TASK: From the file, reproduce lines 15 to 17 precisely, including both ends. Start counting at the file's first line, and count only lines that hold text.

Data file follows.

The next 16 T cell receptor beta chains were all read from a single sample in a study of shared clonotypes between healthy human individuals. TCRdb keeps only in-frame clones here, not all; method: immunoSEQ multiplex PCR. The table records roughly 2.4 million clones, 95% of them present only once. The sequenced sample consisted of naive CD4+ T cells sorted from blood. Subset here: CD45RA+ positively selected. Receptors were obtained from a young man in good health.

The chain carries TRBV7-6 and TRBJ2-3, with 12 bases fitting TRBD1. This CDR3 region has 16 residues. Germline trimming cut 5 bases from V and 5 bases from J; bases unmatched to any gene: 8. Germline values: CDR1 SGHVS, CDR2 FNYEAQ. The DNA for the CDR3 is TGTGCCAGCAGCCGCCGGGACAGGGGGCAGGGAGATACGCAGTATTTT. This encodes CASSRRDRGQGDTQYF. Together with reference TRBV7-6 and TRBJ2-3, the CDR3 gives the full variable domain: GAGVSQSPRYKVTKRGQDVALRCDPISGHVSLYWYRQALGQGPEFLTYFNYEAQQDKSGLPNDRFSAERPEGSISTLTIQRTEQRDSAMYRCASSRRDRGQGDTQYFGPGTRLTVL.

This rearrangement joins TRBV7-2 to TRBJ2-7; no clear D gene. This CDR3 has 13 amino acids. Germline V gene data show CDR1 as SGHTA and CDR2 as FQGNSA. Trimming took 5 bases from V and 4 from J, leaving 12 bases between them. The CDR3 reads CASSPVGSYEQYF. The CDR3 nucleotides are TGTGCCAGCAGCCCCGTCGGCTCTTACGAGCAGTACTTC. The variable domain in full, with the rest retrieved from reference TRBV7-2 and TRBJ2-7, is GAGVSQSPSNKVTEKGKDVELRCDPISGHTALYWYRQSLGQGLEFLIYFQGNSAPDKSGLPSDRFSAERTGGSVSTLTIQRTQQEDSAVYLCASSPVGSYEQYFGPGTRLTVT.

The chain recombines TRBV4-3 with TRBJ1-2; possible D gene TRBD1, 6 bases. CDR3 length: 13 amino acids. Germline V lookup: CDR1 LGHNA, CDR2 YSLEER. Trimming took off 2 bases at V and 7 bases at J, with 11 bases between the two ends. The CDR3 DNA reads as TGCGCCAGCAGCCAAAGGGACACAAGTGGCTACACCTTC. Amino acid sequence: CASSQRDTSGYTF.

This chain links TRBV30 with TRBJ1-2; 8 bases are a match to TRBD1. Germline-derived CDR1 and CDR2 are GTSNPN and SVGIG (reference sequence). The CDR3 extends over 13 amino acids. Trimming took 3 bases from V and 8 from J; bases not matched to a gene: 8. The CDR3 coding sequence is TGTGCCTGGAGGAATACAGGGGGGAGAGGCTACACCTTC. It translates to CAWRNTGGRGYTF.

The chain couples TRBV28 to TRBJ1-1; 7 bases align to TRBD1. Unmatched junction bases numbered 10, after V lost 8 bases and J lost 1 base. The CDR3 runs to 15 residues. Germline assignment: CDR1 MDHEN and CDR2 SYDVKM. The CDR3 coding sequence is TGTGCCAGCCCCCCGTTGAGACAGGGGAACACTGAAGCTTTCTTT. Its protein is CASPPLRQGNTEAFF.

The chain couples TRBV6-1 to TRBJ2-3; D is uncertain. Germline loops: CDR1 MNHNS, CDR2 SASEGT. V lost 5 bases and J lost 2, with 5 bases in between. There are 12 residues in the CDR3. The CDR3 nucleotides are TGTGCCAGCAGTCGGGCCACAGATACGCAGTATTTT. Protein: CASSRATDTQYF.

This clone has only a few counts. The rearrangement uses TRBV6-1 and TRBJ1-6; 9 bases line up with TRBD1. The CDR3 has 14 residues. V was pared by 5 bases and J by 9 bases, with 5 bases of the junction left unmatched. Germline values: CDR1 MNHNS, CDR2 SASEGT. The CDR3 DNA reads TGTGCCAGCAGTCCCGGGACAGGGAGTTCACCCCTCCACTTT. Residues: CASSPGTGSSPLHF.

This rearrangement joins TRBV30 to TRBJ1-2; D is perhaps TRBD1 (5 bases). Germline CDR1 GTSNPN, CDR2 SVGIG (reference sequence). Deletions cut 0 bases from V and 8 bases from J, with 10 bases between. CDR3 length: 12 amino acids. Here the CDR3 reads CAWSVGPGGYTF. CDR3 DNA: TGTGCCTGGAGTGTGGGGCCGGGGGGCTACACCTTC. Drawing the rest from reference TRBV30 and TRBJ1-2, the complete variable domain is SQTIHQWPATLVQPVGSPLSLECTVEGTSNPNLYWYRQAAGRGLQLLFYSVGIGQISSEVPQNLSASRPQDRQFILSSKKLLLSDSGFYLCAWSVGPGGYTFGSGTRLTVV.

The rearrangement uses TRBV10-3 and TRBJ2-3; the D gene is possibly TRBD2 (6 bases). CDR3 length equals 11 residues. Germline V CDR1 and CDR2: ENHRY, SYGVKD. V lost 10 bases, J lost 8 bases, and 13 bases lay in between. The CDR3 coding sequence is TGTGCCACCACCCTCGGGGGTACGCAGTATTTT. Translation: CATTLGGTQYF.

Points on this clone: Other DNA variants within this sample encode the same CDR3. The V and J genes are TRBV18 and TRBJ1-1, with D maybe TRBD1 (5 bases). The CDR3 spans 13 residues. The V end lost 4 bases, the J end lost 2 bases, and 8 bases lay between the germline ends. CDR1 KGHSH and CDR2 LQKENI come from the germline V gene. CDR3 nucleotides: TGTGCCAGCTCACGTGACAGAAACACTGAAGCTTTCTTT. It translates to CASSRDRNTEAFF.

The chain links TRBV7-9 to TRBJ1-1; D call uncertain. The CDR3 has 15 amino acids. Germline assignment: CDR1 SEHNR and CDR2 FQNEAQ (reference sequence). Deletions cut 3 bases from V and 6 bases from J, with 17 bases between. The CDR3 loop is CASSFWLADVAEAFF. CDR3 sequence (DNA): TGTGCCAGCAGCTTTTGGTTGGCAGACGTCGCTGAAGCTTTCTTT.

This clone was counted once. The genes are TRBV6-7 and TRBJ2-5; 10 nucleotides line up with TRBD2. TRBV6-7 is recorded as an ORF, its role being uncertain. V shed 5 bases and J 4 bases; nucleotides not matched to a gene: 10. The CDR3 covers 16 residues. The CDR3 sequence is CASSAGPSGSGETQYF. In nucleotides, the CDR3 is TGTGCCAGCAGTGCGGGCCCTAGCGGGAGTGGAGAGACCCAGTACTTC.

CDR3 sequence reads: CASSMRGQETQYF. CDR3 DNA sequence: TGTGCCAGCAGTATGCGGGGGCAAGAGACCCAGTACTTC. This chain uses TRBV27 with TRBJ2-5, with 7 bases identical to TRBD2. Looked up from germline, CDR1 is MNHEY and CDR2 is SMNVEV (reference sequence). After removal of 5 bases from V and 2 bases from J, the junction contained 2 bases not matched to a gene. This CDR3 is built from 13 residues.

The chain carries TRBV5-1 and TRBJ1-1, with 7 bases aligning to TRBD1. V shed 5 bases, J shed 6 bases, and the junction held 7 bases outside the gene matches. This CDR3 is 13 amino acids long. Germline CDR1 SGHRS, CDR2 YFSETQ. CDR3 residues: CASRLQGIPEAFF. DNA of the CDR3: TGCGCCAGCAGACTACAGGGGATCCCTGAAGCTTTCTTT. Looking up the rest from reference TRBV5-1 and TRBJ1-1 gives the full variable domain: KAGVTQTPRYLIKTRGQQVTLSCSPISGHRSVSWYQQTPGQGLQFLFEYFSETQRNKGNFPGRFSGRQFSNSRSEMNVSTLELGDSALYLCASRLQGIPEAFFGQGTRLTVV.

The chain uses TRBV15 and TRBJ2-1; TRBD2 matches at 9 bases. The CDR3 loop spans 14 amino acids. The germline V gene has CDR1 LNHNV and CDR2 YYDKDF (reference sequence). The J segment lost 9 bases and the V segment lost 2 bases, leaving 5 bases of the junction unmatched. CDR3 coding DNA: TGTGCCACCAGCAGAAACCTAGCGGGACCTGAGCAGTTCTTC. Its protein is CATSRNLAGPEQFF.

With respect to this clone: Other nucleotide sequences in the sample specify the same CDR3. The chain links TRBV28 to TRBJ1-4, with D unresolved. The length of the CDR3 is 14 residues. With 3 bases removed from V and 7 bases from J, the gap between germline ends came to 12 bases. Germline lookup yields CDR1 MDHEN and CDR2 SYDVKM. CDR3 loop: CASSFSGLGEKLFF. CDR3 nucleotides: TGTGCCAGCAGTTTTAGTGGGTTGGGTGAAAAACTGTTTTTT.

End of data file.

The chain carries TRBV5-1 and TRBJ1-1, with 7 bases aligning to TRBD1. V shed 5 bases, J shed 6 bases, and the junction held 7 bases outside the gene matches. This CDR3 is 13 amino acids long. Germline CDR1 SGHRS, CDR2 YFSETQ. CDR3 residues: CASRLQGIPEAFF. DNA of the CDR3: TGCGCCAGCAGACTACAGGGGATCCCTGAAGCTTTCTTT. Looking up the rest from reference TRBV5-1 and TRBJ1-1 gives the full variable domain: KAGVTQTPRYLIKTRGQQVTLSCSPISGHRSVSWYQQTPGQGLQFLFEYFSETQRNKGNFPGRFSGRQFSNSRSEMNVSTLELGDSALYLCASRLQGIPEAFFGQGTRLTVV.

The chain uses TRBV15 and TRBJ2-1; TRBD2 matches at 9 bases. The CDR3 loop spans 14 amino acids. The germline V gene has CDR1 LNHNV and CDR2 YYDKDF (reference sequence). The J segment lost 9 bases and the V segment lost 2 bases, leaving 5 bases of the junction unmatched. CDR3 coding DNA: TGTGCCACCAGCAGAAACCTAGCGGGACCTGAGCAGTTCTTC. Its protein is CATSRNLAGPEQFF.

With respect to this clone: Other nucleotide sequences in the sample specify the same CDR3. The chain links TRBV28 to TRBJ1-4, with D unresolved. The length of the CDR3 is 14 residues. With 3 bases removed from V and 7 bases from J, the gap between germline ends came to 12 bases. Germline lookup yields CDR1 MDHEN and CDR2 SYDVKM. CDR3 loop: CASSFSGLGEKLFF. CDR3 nucleotides: TGTGCCAGCAGTTTTAGTGGGTTGGGTGAAAAACTGTTTTTT.